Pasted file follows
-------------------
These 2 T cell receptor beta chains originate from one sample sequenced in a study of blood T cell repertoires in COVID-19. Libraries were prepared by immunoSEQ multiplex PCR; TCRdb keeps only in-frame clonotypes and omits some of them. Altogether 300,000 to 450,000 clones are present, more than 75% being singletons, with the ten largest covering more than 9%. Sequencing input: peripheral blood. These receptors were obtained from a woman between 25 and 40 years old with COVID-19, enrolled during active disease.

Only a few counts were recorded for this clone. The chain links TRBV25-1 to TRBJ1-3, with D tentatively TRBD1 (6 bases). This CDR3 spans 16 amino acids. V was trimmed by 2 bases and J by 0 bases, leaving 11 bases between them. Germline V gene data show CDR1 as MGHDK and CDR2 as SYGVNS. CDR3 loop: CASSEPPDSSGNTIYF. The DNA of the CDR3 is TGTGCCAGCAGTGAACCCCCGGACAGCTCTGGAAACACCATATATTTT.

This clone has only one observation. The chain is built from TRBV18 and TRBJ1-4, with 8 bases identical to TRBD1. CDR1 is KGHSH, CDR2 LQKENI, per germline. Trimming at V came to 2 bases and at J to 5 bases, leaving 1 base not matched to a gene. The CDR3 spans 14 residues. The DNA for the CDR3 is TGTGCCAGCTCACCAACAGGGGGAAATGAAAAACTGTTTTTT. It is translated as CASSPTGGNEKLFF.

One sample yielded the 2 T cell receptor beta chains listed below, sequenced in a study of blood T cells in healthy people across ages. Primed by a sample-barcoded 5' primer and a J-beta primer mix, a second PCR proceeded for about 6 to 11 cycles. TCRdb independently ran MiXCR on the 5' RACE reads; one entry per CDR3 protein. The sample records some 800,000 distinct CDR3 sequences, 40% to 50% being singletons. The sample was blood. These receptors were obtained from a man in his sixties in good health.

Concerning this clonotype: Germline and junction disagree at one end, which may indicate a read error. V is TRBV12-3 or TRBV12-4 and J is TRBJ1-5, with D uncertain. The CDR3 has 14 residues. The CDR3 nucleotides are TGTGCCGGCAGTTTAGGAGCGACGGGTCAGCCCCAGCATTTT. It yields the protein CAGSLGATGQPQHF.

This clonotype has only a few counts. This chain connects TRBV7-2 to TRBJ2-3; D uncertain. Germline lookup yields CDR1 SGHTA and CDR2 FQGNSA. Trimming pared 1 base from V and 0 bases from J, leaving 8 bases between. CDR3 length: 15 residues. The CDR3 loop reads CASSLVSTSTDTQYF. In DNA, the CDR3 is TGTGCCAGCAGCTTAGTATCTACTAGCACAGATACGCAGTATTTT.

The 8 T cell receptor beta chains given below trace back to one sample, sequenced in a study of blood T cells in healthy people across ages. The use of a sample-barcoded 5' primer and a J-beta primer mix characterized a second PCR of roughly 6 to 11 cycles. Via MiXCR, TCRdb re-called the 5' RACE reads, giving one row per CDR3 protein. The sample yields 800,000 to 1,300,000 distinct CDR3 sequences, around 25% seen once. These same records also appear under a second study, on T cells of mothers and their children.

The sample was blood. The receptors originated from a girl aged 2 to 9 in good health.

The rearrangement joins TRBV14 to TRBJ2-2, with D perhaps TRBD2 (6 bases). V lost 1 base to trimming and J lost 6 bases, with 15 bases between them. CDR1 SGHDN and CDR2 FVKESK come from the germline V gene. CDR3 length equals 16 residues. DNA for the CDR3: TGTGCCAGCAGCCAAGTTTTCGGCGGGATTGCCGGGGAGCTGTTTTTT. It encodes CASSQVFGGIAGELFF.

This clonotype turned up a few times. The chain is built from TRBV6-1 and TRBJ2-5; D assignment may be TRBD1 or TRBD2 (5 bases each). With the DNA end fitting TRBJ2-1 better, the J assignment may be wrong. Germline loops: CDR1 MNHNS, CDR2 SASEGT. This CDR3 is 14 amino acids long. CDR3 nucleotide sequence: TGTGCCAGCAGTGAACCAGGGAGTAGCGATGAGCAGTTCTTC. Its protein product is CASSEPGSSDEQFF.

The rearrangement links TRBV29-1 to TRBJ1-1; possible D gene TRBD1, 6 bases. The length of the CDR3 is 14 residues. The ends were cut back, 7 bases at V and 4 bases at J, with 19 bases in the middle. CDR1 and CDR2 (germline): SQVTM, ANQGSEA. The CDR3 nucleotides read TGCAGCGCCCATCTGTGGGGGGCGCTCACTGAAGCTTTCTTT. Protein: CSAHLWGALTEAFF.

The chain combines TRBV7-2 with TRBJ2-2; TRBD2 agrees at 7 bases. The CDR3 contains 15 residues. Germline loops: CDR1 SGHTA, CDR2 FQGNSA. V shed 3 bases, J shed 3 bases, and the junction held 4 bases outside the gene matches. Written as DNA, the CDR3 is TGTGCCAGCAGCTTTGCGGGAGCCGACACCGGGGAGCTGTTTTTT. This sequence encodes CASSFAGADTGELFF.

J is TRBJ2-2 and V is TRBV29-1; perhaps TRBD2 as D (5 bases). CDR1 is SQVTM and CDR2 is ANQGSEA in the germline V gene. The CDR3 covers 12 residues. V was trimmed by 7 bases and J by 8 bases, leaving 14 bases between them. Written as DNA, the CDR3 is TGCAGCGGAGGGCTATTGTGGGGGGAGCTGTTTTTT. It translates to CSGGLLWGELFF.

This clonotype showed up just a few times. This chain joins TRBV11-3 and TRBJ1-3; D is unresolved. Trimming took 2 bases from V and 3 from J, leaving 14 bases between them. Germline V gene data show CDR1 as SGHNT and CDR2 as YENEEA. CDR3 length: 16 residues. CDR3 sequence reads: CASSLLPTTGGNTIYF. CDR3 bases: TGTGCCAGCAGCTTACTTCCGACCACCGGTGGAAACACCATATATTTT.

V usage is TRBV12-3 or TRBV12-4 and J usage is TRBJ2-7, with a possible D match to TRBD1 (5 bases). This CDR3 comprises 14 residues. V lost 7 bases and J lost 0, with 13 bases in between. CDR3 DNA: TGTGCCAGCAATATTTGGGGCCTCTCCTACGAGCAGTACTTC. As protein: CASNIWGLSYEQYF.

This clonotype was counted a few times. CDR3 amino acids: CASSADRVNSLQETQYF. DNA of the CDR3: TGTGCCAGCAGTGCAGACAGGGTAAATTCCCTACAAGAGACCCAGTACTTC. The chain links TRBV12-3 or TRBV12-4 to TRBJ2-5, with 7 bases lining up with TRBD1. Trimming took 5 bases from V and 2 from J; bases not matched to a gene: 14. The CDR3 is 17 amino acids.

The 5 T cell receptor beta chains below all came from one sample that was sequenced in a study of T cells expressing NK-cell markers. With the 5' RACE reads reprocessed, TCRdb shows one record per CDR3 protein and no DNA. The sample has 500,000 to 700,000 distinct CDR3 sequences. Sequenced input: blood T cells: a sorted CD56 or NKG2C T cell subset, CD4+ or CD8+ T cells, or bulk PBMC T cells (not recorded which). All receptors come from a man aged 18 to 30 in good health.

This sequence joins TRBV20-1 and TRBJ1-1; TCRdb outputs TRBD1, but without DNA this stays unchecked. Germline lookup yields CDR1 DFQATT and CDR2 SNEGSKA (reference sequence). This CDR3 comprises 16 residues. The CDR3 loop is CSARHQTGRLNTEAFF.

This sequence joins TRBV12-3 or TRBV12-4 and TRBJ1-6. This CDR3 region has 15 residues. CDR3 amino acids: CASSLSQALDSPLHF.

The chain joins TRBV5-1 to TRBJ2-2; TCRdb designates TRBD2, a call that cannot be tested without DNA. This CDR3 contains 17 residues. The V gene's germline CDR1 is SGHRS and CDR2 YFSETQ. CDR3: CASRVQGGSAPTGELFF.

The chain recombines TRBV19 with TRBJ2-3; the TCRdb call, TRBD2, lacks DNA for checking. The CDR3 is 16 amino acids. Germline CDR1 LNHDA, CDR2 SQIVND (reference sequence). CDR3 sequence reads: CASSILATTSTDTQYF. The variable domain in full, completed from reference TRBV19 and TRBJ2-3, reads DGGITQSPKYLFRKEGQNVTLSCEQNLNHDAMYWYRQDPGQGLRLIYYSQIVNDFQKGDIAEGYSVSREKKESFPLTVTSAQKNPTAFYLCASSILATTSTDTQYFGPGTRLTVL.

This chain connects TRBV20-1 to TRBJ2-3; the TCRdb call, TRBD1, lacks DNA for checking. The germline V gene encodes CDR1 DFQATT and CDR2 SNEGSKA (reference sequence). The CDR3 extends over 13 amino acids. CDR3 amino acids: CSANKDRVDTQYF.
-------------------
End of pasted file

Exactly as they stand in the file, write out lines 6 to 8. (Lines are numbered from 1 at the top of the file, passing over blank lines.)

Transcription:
This clonotype has only a few counts. This chain connects TRBV7-2 to TRBJ2-3; D uncertain. Germline lookup yields CDR1 SGHTA and CDR2 FQGNSA. Trimming pared 1 base from V and 0 bases from J, leaving 8 bases between. CDR3 length: 15 residues. The CDR3 loop reads CASSLVSTSTDTQYF. In DNA, the CDR3 is TGTGCCAGCAGCTTAGTATCTACTAGCACAGATACGCAGTATTTT.

The 8 T cell receptor beta chains given below trace back to one sample, sequenced in a study of blood T cells in healthy people across ages. The use of a sample-barcoded 5' primer and a J-beta primer mix characterized a second PCR of roughly 6 to 11 cycles. Via MiXCR, TCRdb re-called the 5' RACE reads, giving one row per CDR3 protein. The sample yields 800,000 to 1,300,000 distinct CDR3 sequences, around 25% seen once. These same records also appear under a second study, on T cells of mothers and their children.

The sample was blood. The receptors originated from a girl aged 2 to 9 in good health.